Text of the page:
KFF Daily Global Health Policy Report

In The News

Mark Green Confirmed By U.S. Senate To Lead USAID

Reuters: Senate confirms new USAID administrator Mark Green
“The U.S. Senate on Thursday confirmed former congressman Mark Green as President Donald Trump’s choice to lead the U.S. Agency for International Development at a time the administration is proposing cuts in foreign aid and a reorganization of the agency. … Green’s appointment has been widely applauded by development experts and aid groups…” (Wroughton, 8/3).

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U.S. Announces $169M In Emergency Assistance For Ethiopia, Kenya

Devex: USAID announces $169M for drought relief in Ethiopia and Kenya
“In response to the ongoing food crisis in East Africa, the U.S. Agency for International Development announced more than $169 million in funding on Thursday for humanitarian assistance in Ethiopia and Kenya. The majority of the funds — approximately $137 million — will go to Ethiopia. … These new funds will go toward scaling emergency food assistance efforts, providing specialized nutrition supplies and providing safe drinking water and health services, among other efforts. In Kenya, the funds will provide support for refugees of neighboring countries living in Kenya, as well as for Kenyans impacted by drought…” (Jerving, 8/3).

Reuters: U.S. expands food, health aid to Ethiopia, Kenya amid crisis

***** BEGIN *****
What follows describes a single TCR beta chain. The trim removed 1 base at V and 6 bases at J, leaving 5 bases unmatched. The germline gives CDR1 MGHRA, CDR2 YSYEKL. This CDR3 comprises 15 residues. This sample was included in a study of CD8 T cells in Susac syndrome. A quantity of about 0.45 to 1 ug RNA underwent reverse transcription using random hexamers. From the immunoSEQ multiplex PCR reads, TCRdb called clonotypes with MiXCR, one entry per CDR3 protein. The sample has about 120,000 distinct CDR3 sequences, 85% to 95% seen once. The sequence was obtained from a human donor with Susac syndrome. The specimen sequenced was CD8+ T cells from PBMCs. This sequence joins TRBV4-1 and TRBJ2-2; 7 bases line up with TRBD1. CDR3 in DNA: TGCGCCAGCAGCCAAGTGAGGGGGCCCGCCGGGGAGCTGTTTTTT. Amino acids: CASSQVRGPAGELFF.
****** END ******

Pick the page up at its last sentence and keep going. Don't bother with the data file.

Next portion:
“…The latest funding comes after Trump pledged $639 million last month in urgent food assistance for Somalia, South Sudan, Nigeria, and Yemen. Increased aid comes as numerous countries in the region face crisis-level food shortages due to armed conflict, prolonged drought, and economic upheaval that have also resulted in a lack of medical care, sanitation, shelter, and safety…” (Wroughton/Heavey, 8/3).

VOA News: U.S. to Give Additional $169 Million in Aid to Ethiopia, Kenya
“…USAID said nearly 8 million Ethiopians are in need of urgent humanitarian aid. Without it, the agency said ‘food insecurity could reach catastrophic levels for some families in the worst-affected areas’ and result in ‘the displacement of affected populations.’ In Kenya, USAID said some 2.6 million people are ‘acutely food-insecure’ as drought conditions continue…” (8/3).

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Intellectual Property Watch Examines Report On U.S. Global Health R&D Investment